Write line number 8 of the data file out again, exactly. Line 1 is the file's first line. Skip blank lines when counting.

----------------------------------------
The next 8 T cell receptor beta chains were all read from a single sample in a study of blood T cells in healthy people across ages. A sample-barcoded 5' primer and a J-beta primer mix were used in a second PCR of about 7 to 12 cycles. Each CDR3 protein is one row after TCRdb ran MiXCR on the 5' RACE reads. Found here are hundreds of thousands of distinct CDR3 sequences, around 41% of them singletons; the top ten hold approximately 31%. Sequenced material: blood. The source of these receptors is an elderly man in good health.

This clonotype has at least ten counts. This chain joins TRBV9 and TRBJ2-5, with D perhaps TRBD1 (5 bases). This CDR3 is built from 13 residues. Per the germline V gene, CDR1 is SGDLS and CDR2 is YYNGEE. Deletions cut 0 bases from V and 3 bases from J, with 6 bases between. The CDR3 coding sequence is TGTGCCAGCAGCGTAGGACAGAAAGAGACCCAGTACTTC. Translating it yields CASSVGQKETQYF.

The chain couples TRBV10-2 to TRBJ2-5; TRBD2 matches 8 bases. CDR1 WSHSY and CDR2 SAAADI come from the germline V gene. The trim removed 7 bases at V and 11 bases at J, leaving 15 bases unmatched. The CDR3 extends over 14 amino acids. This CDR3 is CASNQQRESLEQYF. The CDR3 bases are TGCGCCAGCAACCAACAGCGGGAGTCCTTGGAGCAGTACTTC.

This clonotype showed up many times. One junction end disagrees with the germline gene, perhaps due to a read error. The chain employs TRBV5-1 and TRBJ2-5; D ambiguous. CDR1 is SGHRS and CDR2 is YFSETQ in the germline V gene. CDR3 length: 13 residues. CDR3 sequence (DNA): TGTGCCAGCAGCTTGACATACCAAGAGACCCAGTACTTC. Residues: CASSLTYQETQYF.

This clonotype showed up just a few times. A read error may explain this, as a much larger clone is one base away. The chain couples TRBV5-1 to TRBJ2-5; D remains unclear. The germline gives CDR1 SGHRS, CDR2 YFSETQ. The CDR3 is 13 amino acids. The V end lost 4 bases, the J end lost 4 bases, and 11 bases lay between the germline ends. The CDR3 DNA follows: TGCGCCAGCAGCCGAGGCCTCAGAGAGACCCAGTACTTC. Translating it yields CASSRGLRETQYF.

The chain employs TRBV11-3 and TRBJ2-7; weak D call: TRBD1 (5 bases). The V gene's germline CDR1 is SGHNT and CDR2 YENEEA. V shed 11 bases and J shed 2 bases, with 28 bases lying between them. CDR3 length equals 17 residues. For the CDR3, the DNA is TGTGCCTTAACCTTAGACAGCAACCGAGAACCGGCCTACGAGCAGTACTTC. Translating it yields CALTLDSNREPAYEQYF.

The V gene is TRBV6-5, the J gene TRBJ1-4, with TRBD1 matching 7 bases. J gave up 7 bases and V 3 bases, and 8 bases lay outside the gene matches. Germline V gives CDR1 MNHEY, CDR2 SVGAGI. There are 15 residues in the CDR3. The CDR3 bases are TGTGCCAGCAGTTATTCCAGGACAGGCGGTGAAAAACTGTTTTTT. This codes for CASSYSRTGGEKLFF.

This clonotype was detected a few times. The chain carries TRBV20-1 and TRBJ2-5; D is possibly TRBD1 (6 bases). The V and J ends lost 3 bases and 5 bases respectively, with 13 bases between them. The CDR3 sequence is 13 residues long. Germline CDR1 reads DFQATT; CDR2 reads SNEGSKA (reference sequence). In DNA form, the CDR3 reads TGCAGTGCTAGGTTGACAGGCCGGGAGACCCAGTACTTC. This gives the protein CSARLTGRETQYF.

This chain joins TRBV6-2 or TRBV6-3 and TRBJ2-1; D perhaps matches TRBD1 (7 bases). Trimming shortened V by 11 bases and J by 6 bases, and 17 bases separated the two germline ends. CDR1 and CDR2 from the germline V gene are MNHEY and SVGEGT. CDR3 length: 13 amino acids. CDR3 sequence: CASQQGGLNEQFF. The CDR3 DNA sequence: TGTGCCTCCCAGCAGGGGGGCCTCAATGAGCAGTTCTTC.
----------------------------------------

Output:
This clonotype was detected a few times. The chain carries TRBV20-1 and TRBJ2-5; D is possibly TRBD1 (6 bases). The V and J ends lost 3 bases and 5 bases respectively, with 13 bases between them. The CDR3 sequence is 13 residues long. Germline CDR1 reads DFQATT; CDR2 reads SNEGSKA (reference sequence). In DNA form, the CDR3 reads TGCAGTGCTAGGTTGACAGGCCGGGAGACCCAGTACTTC. This gives the protein CSARLTGRETQYF.